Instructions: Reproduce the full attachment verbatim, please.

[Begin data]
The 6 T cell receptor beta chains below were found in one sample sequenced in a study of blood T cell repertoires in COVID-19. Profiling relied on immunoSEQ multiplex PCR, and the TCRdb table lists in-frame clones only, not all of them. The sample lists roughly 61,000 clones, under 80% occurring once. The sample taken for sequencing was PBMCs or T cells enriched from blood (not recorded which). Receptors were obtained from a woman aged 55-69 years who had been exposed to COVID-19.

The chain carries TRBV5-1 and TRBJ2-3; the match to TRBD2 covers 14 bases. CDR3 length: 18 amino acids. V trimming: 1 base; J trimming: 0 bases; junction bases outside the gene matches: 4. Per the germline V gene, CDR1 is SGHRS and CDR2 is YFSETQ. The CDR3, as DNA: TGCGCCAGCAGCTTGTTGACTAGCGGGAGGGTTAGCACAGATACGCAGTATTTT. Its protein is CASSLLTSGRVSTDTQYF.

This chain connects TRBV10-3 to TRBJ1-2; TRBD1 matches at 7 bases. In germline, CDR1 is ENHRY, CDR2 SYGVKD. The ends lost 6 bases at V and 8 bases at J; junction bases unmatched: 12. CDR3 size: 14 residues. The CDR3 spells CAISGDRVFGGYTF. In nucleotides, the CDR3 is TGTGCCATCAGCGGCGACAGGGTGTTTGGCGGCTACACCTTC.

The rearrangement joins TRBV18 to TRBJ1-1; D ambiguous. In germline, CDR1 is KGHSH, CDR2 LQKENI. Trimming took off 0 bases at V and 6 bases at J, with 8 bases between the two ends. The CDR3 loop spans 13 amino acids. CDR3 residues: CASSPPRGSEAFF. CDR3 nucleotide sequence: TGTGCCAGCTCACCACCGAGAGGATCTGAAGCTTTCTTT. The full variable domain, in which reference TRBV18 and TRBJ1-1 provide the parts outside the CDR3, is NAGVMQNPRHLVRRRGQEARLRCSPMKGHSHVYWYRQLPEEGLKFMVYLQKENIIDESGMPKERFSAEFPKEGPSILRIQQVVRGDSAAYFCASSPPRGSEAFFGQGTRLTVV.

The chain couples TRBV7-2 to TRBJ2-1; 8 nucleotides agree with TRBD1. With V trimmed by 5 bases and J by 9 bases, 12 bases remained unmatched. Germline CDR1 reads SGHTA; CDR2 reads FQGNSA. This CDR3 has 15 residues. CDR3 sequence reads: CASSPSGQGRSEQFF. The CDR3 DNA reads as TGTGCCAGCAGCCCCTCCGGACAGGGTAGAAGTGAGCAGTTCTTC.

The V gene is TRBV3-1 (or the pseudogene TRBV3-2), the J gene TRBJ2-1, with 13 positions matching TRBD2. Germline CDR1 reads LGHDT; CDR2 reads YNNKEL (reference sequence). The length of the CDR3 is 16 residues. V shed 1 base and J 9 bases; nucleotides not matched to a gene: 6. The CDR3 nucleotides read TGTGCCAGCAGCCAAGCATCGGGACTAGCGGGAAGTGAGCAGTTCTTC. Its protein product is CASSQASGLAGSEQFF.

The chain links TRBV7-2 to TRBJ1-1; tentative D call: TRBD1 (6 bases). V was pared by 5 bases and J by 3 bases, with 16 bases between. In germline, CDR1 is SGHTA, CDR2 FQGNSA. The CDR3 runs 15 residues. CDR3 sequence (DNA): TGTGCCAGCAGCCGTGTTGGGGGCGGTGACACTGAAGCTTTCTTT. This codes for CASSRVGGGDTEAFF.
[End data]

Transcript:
The 6 T cell receptor beta chains below were found in one sample sequenced in a study of blood T cell repertoires in COVID-19. Profiling relied on immunoSEQ multiplex PCR, and the TCRdb table lists in-frame clones only, not all of them. The sample lists roughly 61,000 clones, under 80% occurring once. The sample taken for sequencing was PBMCs or T cells enriched from blood (not recorded which). Receptors were obtained from a woman aged 55-69 years who had been exposed to COVID-19.

The chain carries TRBV5-1 and TRBJ2-3; the match to TRBD2 covers 14 bases. CDR3 length: 18 amino acids. V trimming: 1 base; J trimming: 0 bases; junction bases outside the gene matches: 4. Per the germline V gene, CDR1 is SGHRS and CDR2 is YFSETQ. The CDR3, as DNA: TGCGCCAGCAGCTTGTTGACTAGCGGGAGGGTTAGCACAGATACGCAGTATTTT. Its protein is CASSLLTSGRVSTDTQYF.

This chain connects TRBV10-3 to TRBJ1-2; TRBD1 matches at 7 bases. In germline, CDR1 is ENHRY, CDR2 SYGVKD. The ends lost 6 bases at V and 8 bases at J; junction bases unmatched: 12. CDR3 size: 14 residues. The CDR3 spells CAISGDRVFGGYTF. In nucleotides, the CDR3 is TGTGCCATCAGCGGCGACAGGGTGTTTGGCGGCTACACCTTC.

The rearrangement joins TRBV18 to TRBJ1-1; D ambiguous. In germline, CDR1 is KGHSH, CDR2 LQKENI. Trimming took off 0 bases at V and 6 bases at J, with 8 bases between the two ends. The CDR3 loop spans 13 amino acids. CDR3 residues: CASSPPRGSEAFF. CDR3 nucleotide sequence: TGTGCCAGCTCACCACCGAGAGGATCTGAAGCTTTCTTT. The full variable domain, in which reference TRBV18 and TRBJ1-1 provide the parts outside the CDR3, is NAGVMQNPRHLVRRRGQEARLRCSPMKGHSHVYWYRQLPEEGLKFMVYLQKENIIDESGMPKERFSAEFPKEGPSILRIQQVVRGDSAAYFCASSPPRGSEAFFGQGTRLTVV.

The chain couples TRBV7-2 to TRBJ2-1; 8 nucleotides agree with TRBD1. With V trimmed by 5 bases and J by 9 bases, 12 bases remained unmatched. Germline CDR1 reads SGHTA; CDR2 reads FQGNSA. This CDR3 has 15 residues. CDR3 sequence reads: CASSPSGQGRSEQFF. The CDR3 DNA reads as TGTGCCAGCAGCCCCTCCGGACAGGGTAGAAGTGAGCAGTTCTTC.

The V gene is TRBV3-1 (or the pseudogene TRBV3-2), the J gene TRBJ2-1, with 13 positions matching TRBD2. Germline CDR1 reads LGHDT; CDR2 reads YNNKEL (reference sequence). The length of the CDR3 is 16 residues. V shed 1 base and J 9 bases; nucleotides not matched to a gene: 6. The CDR3 nucleotides read TGTGCCAGCAGCCAAGCATCGGGACTAGCGGGAAGTGAGCAGTTCTTC. Its protein product is CASSQASGLAGSEQFF.

The chain links TRBV7-2 to TRBJ1-1; tentative D call: TRBD1 (6 bases). V was pared by 5 bases and J by 3 bases, with 16 bases between. In germline, CDR1 is SGHTA, CDR2 FQGNSA. The CDR3 runs 15 residues. CDR3 sequence (DNA): TGTGCCAGCAGCCGTGTTGGGGGCGGTGACACTGAAGCTTTCTTT. This codes for CASSRVGGGDTEAFF.